NASA-ESA Agreement on Orion Service Module is For Only One Unit Plus Spares
NASA and the European Space Agency (ESA) provided more details today of their agreement for ESA to provide the service module for NASA's Orion spacecraft.
ESA Director General Jean-Jacques Dordain announced the plan following ESA's ministerial meeting in November. Dordain extolled its significance both in terms of demonstrating ESA's commitment to partner with NASA in human exploration of space beyond low Earth orbit and in NASA allowing other countries to be in the "critical path" of the U.S. human spaceflight program.
At a press conference today, NASA and ESA officials continued to tout the importance of the agreement, although as details emerge it seems less dramatic than at first glance.
The agreement is part of a barter arrangement between the two space agencies through which ESA compensates NASA for common systems operating costs on the International Space Station (ISS). Except for Russia, there is no exchange of funds between NASA and its ISS partners. Instead, the partners reimburse NASA for the costs of providing life support, electrical power and other basic needs on ISS through offsets, such as providing spacecraft to take cargo to the ISS. In ESA's case, it is launches of the Automated Transfer Vehicle (ATV).
Under this new agreement, ESA will compensate NASA for future common systems operating costs by using ATV hardware for the service module for one of NASA's Orion spacecraft. The service module provides electrical power, propulsion and storage for consumables.
Orion, also called the Multi-Purpose Crew Vehicle (MPCV), is being designed by NASA to take astronauts to destinations beyond low Earth orbit, such as asteroids, the Moon and Mars and their environs. It will be launched on the Space Launch System (SLS) also under development by NASA.
In 2014, Orion prime contractor Lockheed Martin will launch a test version of Orion to the distance of the Moon to obtain data on its characteristics as it reenters Earth's atmosphere. That launch will be on a Delta IV. The next flight of Orion will be in 2017 atop the SLS. Orion will not have a crew aboard for either of those flights. The first Orion flight with a crew, using SLS, is scheduled for 2021.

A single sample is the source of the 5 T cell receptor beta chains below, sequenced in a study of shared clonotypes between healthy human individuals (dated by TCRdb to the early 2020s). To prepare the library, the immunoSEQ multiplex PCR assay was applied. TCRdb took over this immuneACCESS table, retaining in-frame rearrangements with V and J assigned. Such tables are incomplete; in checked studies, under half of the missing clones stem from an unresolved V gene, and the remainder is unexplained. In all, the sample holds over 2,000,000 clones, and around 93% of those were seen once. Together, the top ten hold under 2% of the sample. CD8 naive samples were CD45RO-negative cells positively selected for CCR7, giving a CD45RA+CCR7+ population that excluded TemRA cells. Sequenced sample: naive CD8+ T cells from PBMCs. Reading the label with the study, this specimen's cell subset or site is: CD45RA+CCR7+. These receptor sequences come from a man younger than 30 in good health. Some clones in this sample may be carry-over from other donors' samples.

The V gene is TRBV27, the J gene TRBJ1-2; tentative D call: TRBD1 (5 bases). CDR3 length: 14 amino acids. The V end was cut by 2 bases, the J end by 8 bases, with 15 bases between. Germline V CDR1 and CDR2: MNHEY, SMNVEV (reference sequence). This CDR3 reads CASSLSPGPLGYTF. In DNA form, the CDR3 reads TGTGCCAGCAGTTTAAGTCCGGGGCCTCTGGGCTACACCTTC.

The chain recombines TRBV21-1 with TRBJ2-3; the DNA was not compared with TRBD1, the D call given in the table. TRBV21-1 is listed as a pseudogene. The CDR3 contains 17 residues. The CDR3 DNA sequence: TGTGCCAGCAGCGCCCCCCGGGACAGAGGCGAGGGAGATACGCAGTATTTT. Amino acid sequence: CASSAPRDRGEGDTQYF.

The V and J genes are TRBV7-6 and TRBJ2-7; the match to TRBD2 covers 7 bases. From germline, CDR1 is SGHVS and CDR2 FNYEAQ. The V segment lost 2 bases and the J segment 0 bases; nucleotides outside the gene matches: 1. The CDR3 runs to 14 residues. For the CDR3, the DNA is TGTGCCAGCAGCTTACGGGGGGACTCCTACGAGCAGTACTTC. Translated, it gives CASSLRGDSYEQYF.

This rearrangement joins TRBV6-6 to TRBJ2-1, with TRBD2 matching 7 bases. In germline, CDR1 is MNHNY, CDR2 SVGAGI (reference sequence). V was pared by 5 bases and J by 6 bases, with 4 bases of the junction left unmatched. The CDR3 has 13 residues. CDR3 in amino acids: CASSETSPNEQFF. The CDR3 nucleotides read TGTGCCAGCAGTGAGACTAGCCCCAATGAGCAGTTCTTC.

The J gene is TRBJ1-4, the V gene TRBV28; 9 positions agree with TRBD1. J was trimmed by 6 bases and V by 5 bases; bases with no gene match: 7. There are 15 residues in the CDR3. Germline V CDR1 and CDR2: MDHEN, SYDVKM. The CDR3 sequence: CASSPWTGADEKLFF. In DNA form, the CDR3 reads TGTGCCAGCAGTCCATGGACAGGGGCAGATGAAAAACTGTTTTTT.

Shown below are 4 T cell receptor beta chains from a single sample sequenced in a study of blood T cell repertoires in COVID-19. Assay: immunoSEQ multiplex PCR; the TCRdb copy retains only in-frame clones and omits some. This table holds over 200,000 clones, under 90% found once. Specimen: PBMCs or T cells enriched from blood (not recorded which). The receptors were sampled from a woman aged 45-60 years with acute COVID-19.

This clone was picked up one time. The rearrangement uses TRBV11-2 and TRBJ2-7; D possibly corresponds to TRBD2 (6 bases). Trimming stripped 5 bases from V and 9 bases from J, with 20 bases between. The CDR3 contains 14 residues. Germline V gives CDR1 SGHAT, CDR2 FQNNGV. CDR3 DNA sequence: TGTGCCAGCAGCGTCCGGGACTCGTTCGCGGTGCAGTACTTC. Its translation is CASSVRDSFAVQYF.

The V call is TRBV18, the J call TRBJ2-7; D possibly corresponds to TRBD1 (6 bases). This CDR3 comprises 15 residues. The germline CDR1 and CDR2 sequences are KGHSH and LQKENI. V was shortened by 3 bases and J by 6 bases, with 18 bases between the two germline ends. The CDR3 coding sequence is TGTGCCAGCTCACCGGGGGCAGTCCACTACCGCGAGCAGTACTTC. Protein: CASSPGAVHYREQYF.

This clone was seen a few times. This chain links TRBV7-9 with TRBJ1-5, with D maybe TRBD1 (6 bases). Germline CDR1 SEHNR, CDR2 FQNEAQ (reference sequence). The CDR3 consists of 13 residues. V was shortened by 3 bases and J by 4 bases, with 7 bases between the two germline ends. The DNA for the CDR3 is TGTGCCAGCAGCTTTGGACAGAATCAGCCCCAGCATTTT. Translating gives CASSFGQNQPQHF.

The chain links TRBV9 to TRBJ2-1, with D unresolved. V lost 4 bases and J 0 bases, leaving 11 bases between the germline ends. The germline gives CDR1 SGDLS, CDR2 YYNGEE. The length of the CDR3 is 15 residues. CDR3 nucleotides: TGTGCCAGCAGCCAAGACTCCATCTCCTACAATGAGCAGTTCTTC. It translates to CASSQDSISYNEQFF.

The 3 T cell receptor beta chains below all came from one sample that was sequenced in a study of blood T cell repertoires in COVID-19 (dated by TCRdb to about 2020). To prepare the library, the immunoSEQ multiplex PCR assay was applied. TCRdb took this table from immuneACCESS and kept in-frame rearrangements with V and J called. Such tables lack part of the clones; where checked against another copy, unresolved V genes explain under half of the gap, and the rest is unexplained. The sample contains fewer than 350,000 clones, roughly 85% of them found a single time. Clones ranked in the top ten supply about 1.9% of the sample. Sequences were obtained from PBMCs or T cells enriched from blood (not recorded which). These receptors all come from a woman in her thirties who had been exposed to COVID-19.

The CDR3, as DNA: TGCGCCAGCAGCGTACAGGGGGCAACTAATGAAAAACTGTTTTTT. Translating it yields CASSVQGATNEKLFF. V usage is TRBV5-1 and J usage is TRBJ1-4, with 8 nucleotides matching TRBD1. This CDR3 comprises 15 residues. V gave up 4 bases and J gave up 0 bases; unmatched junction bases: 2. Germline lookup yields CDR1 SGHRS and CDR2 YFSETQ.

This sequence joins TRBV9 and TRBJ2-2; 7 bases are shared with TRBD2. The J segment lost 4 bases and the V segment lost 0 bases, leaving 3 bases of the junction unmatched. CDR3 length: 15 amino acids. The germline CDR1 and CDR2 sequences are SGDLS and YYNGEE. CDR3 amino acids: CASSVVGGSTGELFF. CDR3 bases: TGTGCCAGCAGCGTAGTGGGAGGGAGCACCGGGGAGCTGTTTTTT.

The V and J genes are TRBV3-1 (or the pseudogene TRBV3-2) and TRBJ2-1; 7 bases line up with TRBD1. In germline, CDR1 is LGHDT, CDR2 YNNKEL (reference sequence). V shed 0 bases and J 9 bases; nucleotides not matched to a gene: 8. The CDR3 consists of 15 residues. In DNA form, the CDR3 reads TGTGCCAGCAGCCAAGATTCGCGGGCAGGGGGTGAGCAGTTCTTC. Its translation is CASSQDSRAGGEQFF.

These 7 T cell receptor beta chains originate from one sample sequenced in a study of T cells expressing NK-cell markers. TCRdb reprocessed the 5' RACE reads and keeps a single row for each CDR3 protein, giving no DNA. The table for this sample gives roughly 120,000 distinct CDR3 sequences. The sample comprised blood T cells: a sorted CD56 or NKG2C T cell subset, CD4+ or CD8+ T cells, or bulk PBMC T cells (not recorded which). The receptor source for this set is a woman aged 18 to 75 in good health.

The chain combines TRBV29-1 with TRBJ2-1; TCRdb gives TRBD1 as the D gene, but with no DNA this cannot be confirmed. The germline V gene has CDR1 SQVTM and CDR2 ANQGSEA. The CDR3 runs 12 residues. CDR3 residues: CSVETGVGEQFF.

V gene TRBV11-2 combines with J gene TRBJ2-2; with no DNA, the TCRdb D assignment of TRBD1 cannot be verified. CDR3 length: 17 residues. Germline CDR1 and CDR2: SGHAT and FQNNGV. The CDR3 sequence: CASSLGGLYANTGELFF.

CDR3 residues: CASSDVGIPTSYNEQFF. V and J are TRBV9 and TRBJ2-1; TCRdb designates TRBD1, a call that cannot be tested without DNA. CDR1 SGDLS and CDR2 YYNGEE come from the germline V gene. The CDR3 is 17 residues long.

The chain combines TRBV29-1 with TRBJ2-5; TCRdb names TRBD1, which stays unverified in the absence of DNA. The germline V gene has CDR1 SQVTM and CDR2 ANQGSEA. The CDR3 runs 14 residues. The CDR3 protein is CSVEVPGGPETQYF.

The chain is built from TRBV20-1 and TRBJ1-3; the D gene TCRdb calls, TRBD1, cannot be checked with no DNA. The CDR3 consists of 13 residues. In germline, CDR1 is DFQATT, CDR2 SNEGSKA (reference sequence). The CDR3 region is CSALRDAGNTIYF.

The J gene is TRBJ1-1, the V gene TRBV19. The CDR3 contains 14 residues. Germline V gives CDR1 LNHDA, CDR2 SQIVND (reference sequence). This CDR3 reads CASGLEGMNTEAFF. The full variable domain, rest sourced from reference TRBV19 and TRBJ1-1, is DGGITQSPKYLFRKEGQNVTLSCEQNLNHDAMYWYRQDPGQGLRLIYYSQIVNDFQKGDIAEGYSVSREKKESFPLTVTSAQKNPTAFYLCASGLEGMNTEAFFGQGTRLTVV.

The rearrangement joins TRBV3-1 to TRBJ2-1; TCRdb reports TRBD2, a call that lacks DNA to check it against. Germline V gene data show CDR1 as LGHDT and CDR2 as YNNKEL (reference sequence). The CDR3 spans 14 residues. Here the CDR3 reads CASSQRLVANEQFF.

The agreement is for ESA to provide some of the service module systems for the 2017 flight. It will also provide spare parts. If the spare parts are not required, they will be used for the 2021 flight. That is the extent of the agreement at this point. NASA will be provided with the intellectual property to enable U.S. companies to build whatever systems are needed for Orion service modules after that.
At today's press conference, NASA Associate Administrator for Human Exploration and Operations Bill Gerstenmaier said that the decision to put ESA in the critical path was not taken "lightly" and NASA and ESA carefully identified the interfaces between the U.S.- and European-built hardware. He added, however, that as humans push further out into the solar system the missions certainly will be international "and this is the first step." He is "not 100 percent comfortable, but I'm never 100 percent comfortable, so that's OK, and we've done it smartly." Later he added that if he was 100 percent comfortable, people should wonder why considering the challenges that lie ahead. "We're not foolish" and "I know it won't be easy," he stressed.
Gerstenmaier sidestepped a question about the destinations for the 2017 and 2021 flights in light of recent press reports that an outpost at the Earth-Moon L2 Lagrange point or capturing an asteroid and bringing it to cis-lunar space (between the Earth and the Moon) are under consideration. He said somewhat wryly that a number of missions are being studied by a variety of stakeholders and he is not taking a position on any of them and "then I won't be disappointed."
Thomas Reiter, director of ESA Human Spaceflight and Operations, was asked if an ESA astronaut might be on the 2021 mission. He replied that ESA is focused on the technical work ahead right now, but that future human space exploration would be international "and that kind of international crew would testify to that as it does today on the ISS." He also acknowledged that ESA committed to only 60 percent of the necessary funding at the November ministerial meeting, but he is confident the remaining 40 percent will be approved at the next ministerial meeting in 2014.
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